Pregnancy Tied to Car Crash Risk, Study Finds
PHOTO: Woman are more likely to be injured in a car crash when expecting.

Woman are more likely to be injured in a car crash when expecting. (Image credit: Getty Images)

By Bharat Kumar, MD

As if pregnant women needed something else to worry about. A new study suggests they face a higher risk of being in a serious car crash.

Canadian researchers reviewed the medical records of half a million women who gave birth between 2006 and 2011 and found they were 42 percent more likely to be in a traffic accident when they were expecting.

Donald Redelmeier, a senior scientist at the Institute for Clinical Evaluative Sciences in Toronto and lead author of the study published today in the Canadian Medical Association Journal, said he became concerned about driving safety after talking to pregnant patients.

"They often ask me about flying on planes, sitting in hot tubs and scuba diving," Redelmeier told ABC News. "But never have I been asked about traffic accidents, despite the possible threat."

Redelmeier said he decided to investigate the risk when he realized no one had before.

"Because pregnancy isn't an illness and road crash isn't a medical disease, it simply wasn't in any of the textbooks," he said.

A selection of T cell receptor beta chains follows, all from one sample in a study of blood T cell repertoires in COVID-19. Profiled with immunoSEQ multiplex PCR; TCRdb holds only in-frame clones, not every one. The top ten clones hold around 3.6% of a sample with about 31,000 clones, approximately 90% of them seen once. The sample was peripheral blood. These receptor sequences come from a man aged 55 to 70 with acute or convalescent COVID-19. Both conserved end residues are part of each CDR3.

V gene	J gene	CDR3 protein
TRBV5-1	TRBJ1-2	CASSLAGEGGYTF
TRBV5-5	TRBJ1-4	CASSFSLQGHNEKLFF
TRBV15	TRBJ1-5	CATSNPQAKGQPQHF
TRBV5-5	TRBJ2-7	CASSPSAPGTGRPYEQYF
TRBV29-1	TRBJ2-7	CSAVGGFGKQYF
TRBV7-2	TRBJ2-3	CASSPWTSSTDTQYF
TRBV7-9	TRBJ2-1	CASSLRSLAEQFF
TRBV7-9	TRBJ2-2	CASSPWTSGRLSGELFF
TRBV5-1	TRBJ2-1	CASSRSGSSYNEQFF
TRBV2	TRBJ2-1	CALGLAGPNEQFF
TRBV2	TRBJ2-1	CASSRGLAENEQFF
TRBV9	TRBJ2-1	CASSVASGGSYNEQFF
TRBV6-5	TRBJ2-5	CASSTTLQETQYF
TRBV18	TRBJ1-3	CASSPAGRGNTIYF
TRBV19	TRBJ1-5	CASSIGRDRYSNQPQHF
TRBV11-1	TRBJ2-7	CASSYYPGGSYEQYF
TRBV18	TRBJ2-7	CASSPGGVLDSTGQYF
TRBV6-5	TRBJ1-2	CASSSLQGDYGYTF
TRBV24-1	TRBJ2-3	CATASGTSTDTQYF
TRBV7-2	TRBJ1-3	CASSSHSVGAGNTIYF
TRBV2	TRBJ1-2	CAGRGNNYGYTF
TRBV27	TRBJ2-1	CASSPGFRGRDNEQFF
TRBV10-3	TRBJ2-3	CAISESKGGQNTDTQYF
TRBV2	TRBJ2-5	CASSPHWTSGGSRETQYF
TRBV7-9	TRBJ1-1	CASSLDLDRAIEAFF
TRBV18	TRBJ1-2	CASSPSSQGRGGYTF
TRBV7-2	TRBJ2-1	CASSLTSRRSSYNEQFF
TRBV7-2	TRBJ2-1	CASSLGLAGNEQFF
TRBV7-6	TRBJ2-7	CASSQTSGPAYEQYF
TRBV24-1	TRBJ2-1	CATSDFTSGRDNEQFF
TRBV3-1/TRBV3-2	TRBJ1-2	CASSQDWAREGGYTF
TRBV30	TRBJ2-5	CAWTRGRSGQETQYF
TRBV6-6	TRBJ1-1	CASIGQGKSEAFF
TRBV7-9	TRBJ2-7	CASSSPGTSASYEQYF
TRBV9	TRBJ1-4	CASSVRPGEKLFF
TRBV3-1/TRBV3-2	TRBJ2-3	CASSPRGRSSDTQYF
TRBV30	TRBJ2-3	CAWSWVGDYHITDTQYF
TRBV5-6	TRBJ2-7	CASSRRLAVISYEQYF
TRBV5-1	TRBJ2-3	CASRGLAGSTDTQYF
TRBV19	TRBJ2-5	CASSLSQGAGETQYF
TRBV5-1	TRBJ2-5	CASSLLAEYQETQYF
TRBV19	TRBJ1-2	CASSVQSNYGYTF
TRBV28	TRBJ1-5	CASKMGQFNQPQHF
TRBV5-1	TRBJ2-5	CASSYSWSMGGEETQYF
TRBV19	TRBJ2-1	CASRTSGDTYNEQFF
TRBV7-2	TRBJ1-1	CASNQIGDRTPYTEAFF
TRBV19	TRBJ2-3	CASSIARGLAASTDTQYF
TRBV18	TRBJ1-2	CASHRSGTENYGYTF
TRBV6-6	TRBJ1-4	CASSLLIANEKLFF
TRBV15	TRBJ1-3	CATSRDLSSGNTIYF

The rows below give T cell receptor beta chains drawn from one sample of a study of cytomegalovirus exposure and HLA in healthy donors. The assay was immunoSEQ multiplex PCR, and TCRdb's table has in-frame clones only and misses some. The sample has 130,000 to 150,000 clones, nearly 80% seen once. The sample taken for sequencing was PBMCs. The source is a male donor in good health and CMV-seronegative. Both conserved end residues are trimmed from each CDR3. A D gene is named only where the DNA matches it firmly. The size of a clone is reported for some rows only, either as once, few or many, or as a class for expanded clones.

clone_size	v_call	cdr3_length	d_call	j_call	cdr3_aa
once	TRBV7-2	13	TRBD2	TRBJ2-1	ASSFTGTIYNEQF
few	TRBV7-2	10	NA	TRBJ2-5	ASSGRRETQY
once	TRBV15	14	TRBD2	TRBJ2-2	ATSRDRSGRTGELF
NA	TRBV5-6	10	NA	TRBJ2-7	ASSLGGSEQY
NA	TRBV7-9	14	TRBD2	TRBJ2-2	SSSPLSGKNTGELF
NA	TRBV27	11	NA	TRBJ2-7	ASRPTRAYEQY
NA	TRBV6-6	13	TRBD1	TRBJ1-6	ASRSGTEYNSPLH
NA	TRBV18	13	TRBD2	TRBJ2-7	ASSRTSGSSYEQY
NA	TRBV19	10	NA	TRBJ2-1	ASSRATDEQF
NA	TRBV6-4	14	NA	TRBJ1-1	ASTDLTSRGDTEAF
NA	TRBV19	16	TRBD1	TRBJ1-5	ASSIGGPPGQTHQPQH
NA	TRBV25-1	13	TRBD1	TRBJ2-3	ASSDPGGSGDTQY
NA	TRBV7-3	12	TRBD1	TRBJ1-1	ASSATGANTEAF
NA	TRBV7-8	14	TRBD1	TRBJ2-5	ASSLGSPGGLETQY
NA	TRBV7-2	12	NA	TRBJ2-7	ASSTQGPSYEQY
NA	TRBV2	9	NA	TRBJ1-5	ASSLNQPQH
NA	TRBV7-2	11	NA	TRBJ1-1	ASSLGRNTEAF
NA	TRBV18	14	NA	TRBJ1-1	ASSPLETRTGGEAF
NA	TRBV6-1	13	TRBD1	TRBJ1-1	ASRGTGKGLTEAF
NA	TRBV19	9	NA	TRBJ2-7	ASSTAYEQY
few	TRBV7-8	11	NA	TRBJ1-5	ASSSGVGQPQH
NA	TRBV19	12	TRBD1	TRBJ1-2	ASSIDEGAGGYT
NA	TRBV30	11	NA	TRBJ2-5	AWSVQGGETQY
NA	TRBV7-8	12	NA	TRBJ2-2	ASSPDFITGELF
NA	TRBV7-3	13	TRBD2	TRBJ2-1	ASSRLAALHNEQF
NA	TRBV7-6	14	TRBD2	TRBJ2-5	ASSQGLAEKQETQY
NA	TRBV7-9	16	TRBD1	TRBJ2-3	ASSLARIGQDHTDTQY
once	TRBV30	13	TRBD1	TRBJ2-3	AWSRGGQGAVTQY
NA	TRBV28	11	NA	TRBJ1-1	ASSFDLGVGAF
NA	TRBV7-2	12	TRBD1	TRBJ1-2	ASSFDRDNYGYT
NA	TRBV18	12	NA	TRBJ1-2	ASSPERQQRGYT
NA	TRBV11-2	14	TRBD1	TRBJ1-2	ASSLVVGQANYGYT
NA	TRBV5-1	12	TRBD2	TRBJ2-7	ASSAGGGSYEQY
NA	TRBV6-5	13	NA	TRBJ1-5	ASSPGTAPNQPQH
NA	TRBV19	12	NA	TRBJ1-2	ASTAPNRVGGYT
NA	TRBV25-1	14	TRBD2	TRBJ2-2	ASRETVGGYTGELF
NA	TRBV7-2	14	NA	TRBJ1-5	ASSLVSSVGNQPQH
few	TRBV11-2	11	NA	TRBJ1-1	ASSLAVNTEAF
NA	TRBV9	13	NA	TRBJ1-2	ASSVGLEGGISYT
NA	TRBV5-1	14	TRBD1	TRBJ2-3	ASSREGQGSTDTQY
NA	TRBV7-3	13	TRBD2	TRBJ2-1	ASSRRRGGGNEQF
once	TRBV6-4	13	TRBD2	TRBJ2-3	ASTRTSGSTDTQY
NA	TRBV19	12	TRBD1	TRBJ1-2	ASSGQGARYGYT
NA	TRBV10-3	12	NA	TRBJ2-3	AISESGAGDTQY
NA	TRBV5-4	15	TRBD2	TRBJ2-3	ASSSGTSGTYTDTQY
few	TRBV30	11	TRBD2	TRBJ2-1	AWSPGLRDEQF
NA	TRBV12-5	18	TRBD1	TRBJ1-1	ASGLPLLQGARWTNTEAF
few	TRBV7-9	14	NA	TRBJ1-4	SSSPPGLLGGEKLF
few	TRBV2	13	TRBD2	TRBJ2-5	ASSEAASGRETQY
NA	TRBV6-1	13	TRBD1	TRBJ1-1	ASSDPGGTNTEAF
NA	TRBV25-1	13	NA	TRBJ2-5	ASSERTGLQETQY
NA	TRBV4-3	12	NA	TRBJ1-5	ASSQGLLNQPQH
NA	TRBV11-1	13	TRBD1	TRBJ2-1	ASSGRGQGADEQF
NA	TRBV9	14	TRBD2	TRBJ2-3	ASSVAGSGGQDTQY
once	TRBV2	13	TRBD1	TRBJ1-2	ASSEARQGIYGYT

The study found that nearly one out of fifty women will be involved in a car crash while pregnant - a figure on par with the risk of preeclampsia, a condition marked by high blood pressure during pregnancy.

It is not entirely clear why pregnant women are at increased risk, but the study suggests that a mix of the stress and other pregnancy symptoms like nausea, fatigue, back pain and sleeplessness might make it harder to concentrate on the road.

Dr. Jennifer Ashton, ABC News' senior medical contributor and a practicing OB/GYN, said the results of the study are surprising.

"In more than 10 years and after having delivered well over 1,000 babies, I have never had a patient involved in a motor vehicle accident while pregnant," she said.

Nevertheless, Ashton said she would "definitely counsel them that this may be an issue and try to encourage risk reduction techniques… and reminding them about seat belt use even when the uterus is very enlarged."

Doctor's Take

While the results of this study are interesting, it's important not to stigmatize pregnant women based on these findings. In other words: being pregnant while driving is a far cry from driving under the influence or texting at the wheel.

What should pregnant take away from the findings? Redelmeier's advice is to get back to the basics of road safety, "the kind of stuff they taught you when you were 16 in driver's ed: full stop at red lights, signal turns, avoid driving when feeling tired, hanging up cellular phones and minimizing distractions."

"The everyday sloppiness you can get away with, you may not be able to when you're off-balance during pregnancy," he said.

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